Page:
to the court, but another voice in his head is giving him all the reasons he
should just stay at home and let the other guy get condemned: The people of this town need me; they count
on my leadership.Children look up to
me; how can I let them down?I’m
providing for the families of the people who work in my factory; I’m helping
poor souls who will probably die without all my charitable gifts.
Even after he decides to go to
the courthouse, he struggles; even as he enters the courtroom itself, the
battle rages on inside him.
Conscience.Jean Valjean had formed his well—that’s why
he knew the right thing to do.But a conscience needs to be followed after it’s formed!
And that’s where it can be very
difficult.Just ask Jean Valjean.
I usually don’t give the enemies
of Jesus in the gospels credit for much, but I will say something positive today about the scribes and the Pharisees
that we hear about in this story of the woman caught in the act of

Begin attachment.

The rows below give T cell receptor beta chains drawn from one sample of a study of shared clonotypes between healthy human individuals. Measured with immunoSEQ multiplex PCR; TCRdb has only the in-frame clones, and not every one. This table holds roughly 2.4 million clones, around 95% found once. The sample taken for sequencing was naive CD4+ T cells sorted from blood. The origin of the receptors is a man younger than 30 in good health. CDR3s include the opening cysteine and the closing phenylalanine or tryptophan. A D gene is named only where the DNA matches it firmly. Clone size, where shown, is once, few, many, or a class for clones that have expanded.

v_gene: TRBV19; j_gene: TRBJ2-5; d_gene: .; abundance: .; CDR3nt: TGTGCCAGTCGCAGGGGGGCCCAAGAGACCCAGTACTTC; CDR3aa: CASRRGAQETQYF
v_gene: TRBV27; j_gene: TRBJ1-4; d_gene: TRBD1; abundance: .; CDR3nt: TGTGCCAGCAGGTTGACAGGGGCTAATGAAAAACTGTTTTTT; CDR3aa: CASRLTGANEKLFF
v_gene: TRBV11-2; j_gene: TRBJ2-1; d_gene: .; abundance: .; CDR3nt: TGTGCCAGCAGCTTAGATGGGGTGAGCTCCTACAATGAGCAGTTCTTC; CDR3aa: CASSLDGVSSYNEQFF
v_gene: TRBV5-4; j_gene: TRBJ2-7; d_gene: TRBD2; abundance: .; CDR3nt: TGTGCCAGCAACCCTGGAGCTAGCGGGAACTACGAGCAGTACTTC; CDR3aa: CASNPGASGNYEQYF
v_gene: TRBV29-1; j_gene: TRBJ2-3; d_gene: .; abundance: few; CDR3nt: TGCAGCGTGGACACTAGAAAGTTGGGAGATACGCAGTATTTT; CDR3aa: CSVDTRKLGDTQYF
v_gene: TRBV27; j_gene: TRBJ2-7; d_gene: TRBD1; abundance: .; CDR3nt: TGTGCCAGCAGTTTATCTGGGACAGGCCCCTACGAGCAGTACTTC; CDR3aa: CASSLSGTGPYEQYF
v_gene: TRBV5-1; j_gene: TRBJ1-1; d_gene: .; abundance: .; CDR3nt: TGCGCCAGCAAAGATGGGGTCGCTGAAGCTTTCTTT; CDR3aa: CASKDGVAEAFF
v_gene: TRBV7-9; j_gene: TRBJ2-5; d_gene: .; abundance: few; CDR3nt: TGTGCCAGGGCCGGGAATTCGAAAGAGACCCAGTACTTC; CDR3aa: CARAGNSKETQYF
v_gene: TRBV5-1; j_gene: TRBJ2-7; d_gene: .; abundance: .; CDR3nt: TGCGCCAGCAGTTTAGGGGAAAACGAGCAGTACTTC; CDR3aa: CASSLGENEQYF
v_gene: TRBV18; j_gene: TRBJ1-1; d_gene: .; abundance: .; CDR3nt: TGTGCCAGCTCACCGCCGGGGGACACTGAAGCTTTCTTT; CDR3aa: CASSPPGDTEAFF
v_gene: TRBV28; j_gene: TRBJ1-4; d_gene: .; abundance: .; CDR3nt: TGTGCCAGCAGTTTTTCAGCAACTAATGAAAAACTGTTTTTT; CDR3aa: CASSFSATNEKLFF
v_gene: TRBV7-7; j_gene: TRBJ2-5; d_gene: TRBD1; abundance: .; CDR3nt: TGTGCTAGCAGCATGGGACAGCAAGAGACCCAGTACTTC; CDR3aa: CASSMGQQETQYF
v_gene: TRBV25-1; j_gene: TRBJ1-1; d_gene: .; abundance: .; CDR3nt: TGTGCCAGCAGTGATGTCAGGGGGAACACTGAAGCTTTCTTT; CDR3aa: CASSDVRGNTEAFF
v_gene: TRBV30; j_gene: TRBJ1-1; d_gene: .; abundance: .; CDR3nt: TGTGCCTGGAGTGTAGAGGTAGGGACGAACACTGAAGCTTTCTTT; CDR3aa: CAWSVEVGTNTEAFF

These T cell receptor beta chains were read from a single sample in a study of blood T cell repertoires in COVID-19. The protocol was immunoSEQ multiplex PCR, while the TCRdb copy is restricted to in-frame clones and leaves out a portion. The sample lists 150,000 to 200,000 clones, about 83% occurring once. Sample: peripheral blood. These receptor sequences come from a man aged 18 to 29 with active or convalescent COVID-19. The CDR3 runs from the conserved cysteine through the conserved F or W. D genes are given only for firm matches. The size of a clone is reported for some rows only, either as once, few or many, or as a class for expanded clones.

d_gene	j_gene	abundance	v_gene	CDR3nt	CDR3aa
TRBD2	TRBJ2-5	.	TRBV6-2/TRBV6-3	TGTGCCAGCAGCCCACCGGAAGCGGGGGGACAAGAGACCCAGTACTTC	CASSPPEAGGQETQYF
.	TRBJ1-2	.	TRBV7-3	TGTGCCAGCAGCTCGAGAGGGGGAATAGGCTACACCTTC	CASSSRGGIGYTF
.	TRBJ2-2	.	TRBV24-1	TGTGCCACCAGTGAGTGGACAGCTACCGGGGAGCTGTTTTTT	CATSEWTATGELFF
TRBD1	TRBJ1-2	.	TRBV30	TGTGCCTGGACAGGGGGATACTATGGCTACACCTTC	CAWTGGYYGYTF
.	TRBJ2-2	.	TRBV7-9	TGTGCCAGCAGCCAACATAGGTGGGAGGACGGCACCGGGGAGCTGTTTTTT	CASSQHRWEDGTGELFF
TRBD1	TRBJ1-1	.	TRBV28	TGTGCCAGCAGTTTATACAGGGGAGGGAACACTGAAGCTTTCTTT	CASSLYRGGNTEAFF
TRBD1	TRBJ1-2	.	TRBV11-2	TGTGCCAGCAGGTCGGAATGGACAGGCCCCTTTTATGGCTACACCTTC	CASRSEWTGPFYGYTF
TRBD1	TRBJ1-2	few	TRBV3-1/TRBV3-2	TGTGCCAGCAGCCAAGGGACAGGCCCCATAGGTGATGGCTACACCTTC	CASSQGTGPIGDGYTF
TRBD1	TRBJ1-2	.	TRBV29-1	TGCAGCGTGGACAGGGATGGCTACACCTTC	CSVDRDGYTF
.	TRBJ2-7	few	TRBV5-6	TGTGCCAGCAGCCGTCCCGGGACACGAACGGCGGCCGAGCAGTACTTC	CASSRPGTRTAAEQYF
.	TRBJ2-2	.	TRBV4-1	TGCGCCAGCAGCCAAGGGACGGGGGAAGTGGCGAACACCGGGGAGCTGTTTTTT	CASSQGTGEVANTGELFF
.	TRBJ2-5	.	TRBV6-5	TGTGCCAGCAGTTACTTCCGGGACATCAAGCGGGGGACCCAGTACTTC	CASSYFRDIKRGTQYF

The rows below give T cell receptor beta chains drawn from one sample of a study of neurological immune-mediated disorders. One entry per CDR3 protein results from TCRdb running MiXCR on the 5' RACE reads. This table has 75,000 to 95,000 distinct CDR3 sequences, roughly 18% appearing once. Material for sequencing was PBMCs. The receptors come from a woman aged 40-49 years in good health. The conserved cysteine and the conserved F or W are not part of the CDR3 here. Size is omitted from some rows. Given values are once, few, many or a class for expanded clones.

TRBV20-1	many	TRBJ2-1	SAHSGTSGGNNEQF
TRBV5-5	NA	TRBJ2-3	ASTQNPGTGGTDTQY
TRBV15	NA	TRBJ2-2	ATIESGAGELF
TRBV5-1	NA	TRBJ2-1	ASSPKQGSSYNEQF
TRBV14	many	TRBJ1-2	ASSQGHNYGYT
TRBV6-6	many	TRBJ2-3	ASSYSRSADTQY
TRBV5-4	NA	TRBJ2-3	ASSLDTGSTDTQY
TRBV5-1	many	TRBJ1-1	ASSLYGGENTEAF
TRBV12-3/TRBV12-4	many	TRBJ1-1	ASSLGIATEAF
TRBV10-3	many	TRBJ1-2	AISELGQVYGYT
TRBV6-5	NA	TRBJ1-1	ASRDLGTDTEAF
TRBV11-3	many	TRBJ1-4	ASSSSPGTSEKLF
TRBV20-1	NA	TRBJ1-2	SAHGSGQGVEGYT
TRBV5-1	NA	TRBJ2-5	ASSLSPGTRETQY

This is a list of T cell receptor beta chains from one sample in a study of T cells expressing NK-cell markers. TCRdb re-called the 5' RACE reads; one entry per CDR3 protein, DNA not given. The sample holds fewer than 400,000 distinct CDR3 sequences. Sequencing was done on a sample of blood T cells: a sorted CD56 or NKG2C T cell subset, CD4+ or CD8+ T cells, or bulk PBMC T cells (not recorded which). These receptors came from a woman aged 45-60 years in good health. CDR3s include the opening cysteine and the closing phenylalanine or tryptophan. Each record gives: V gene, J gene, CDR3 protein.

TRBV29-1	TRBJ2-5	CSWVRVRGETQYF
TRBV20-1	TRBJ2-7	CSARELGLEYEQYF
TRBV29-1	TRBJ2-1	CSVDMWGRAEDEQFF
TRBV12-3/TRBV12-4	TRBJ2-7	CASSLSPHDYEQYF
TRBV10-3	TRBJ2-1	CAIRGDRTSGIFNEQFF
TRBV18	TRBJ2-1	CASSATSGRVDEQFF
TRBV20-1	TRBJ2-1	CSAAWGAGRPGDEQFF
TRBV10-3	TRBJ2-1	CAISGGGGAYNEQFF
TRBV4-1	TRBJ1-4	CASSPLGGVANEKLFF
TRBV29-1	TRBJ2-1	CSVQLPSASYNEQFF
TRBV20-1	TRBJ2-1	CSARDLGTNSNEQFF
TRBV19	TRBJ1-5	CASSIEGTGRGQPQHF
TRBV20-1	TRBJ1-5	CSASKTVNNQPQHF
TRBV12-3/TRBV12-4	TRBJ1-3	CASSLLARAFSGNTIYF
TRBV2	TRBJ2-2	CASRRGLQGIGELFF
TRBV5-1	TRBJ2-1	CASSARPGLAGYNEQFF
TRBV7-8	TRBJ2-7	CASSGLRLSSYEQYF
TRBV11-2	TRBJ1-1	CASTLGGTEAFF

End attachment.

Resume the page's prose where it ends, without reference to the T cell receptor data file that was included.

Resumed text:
adultery.These men had not formed their
consciences as well as Jean Valjean had formed his, but they had formed them
well enough to recognize some of their sins—perhaps because Jesus was writing them
in the sand!Now they could have ignored
what their consciences were telling them and gone on to stone the woman
anyway!But, to their credit, they all
did listen to their consciences—and to the challenge of Jesus—and they walked
I mention this today because many
Catholics and other Christians in the modern world use “conscience” as an
excuse for doing what they feel like doing or what they want to do, rather than
seeing it as a summons to do what they ought
“Well, my conscience tells me
that _________ is ok.”(Fill in that
blank with any sin: lying, cheating on my taxes, artificial contraception,
abortion, being unfaithful to my spouse, holding a grudge, etc.)
“My conscience tells me it’s okay
to do this.”
Well, it’s important for us to
remember that our consciences will guide us properly ONLY if they are formed properly!Jean Valjean’s conscience was telling him,
“It’s wrong for you to allow that innocent man to go to jail for the rest of
his life!” because Valjean had formed his conscience based on the Ten